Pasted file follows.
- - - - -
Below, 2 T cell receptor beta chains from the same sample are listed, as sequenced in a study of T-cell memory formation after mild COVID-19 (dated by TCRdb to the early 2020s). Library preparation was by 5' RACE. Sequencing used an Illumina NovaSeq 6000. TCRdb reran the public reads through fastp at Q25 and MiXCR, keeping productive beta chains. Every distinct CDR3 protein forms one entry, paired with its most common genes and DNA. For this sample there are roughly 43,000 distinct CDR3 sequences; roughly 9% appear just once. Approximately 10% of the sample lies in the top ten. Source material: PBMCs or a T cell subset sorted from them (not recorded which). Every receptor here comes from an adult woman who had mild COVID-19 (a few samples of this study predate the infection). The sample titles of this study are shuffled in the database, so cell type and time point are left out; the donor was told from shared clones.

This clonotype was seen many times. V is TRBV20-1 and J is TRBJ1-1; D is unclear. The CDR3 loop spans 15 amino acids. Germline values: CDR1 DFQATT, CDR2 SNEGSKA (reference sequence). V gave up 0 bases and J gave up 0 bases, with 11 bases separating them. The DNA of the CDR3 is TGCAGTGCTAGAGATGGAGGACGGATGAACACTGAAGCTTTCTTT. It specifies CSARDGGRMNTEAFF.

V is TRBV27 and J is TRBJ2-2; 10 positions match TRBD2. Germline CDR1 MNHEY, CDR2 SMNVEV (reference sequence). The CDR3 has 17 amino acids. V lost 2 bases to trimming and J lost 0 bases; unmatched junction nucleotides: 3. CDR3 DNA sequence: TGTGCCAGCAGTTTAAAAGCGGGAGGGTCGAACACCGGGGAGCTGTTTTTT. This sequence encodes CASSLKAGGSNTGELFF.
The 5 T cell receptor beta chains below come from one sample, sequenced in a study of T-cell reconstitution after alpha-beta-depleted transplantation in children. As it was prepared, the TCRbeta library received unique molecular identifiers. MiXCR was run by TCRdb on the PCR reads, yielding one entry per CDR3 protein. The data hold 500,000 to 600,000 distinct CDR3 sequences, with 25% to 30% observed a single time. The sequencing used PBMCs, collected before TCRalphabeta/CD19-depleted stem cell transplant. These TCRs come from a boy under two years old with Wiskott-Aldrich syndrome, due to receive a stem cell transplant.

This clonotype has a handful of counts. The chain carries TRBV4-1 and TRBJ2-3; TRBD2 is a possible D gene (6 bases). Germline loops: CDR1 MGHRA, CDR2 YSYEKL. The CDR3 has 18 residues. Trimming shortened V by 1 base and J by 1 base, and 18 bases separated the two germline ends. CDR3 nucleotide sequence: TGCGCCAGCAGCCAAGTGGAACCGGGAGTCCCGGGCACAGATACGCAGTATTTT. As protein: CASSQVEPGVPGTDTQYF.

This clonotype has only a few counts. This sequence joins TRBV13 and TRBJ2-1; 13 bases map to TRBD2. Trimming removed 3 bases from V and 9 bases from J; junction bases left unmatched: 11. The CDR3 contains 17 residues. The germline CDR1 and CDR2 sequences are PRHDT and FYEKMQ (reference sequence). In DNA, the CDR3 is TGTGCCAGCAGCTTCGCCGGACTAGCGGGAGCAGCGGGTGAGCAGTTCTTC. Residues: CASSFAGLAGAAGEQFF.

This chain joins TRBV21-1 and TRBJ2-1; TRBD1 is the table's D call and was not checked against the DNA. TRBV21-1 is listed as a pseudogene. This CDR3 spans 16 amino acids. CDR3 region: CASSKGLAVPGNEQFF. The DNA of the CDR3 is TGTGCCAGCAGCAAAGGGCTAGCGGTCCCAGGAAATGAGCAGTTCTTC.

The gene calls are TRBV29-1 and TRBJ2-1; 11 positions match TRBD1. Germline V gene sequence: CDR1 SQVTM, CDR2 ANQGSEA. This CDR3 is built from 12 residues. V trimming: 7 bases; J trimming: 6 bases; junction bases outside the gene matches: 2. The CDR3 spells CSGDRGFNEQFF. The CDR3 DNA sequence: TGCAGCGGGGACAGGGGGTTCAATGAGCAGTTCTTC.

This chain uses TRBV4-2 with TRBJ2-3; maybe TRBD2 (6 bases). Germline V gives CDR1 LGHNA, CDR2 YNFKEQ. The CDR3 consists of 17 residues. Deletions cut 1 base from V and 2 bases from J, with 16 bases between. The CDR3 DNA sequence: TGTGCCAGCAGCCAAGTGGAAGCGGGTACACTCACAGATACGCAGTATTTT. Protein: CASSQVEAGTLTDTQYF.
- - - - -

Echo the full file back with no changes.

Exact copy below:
Below, 2 T cell receptor beta chains from the same sample are listed, as sequenced in a study of T-cell memory formation after mild COVID-19 (dated by TCRdb to the early 2020s). Library preparation was by 5' RACE. Sequencing used an Illumina NovaSeq 6000. TCRdb reran the public reads through fastp at Q25 and MiXCR, keeping productive beta chains. Every distinct CDR3 protein forms one entry, paired with its most common genes and DNA. For this sample there are roughly 43,000 distinct CDR3 sequences; roughly 9% appear just once. Approximately 10% of the sample lies in the top ten. Source material: PBMCs or a T cell subset sorted from them (not recorded which). Every receptor here comes from an adult woman who had mild COVID-19 (a few samples of this study predate the infection). The sample titles of this study are shuffled in the database, so cell type and time point are left out; the donor was told from shared clones.

This clonotype was seen many times. V is TRBV20-1 and J is TRBJ1-1; D is unclear. The CDR3 loop spans 15 amino acids. Germline values: CDR1 DFQATT, CDR2 SNEGSKA (reference sequence). V gave up 0 bases and J gave up 0 bases, with 11 bases separating them. The DNA of the CDR3 is TGCAGTGCTAGAGATGGAGGACGGATGAACACTGAAGCTTTCTTT. It specifies CSARDGGRMNTEAFF.

V is TRBV27 and J is TRBJ2-2; 10 positions match TRBD2. Germline CDR1 MNHEY, CDR2 SMNVEV (reference sequence). The CDR3 has 17 amino acids. V lost 2 bases to trimming and J lost 0 bases; unmatched junction nucleotides: 3. CDR3 DNA sequence: TGTGCCAGCAGTTTAAAAGCGGGAGGGTCGAACACCGGGGAGCTGTTTTTT. This sequence encodes CASSLKAGGSNTGELFF.
The 5 T cell receptor beta chains below come from one sample, sequenced in a study of T-cell reconstitution after alpha-beta-depleted transplantation in children. As it was prepared, the TCRbeta library received unique molecular identifiers. MiXCR was run by TCRdb on the PCR reads, yielding one entry per CDR3 protein. The data hold 500,000 to 600,000 distinct CDR3 sequences, with 25% to 30% observed a single time. The sequencing used PBMCs, collected before TCRalphabeta/CD19-depleted stem cell transplant. These TCRs come from a boy under two years old with Wiskott-Aldrich syndrome, due to receive a stem cell transplant.

This clonotype has a handful of counts. The chain carries TRBV4-1 and TRBJ2-3; TRBD2 is a possible D gene (6 bases). Germline loops: CDR1 MGHRA, CDR2 YSYEKL. The CDR3 has 18 residues. Trimming shortened V by 1 base and J by 1 base, and 18 bases separated the two germline ends. CDR3 nucleotide sequence: TGCGCCAGCAGCCAAGTGGAACCGGGAGTCCCGGGCACAGATACGCAGTATTTT. As protein: CASSQVEPGVPGTDTQYF.

This clonotype has only a few counts. This sequence joins TRBV13 and TRBJ2-1; 13 bases map to TRBD2. Trimming removed 3 bases from V and 9 bases from J; junction bases left unmatched: 11. The CDR3 contains 17 residues. The germline CDR1 and CDR2 sequences are PRHDT and FYEKMQ (reference sequence). In DNA, the CDR3 is TGTGCCAGCAGCTTCGCCGGACTAGCGGGAGCAGCGGGTGAGCAGTTCTTC. Residues: CASSFAGLAGAAGEQFF.

This chain joins TRBV21-1 and TRBJ2-1; TRBD1 is the table's D call and was not checked against the DNA. TRBV21-1 is listed as a pseudogene. This CDR3 spans 16 amino acids. CDR3 region: CASSKGLAVPGNEQFF. The DNA of the CDR3 is TGTGCCAGCAGCAAAGGGCTAGCGGTCCCAGGAAATGAGCAGTTCTTC.

The gene calls are TRBV29-1 and TRBJ2-1; 11 positions match TRBD1. Germline V gene sequence: CDR1 SQVTM, CDR2 ANQGSEA. This CDR3 is built from 12 residues. V trimming: 7 bases; J trimming: 6 bases; junction bases outside the gene matches: 2. The CDR3 spells CSGDRGFNEQFF. The CDR3 DNA sequence: TGCAGCGGGGACAGGGGGTTCAATGAGCAGTTCTTC.

This chain uses TRBV4-2 with TRBJ2-3; maybe TRBD2 (6 bases). Germline V gives CDR1 LGHNA, CDR2 YNFKEQ. The CDR3 consists of 17 residues. Deletions cut 1 base from V and 2 bases from J, with 16 bases between. The CDR3 DNA sequence: TGTGCCAGCAGCCAAGTGGAAGCGGGTACACTCACAGATACGCAGTATTTT. Protein: CASSQVEAGTLTDTQYF.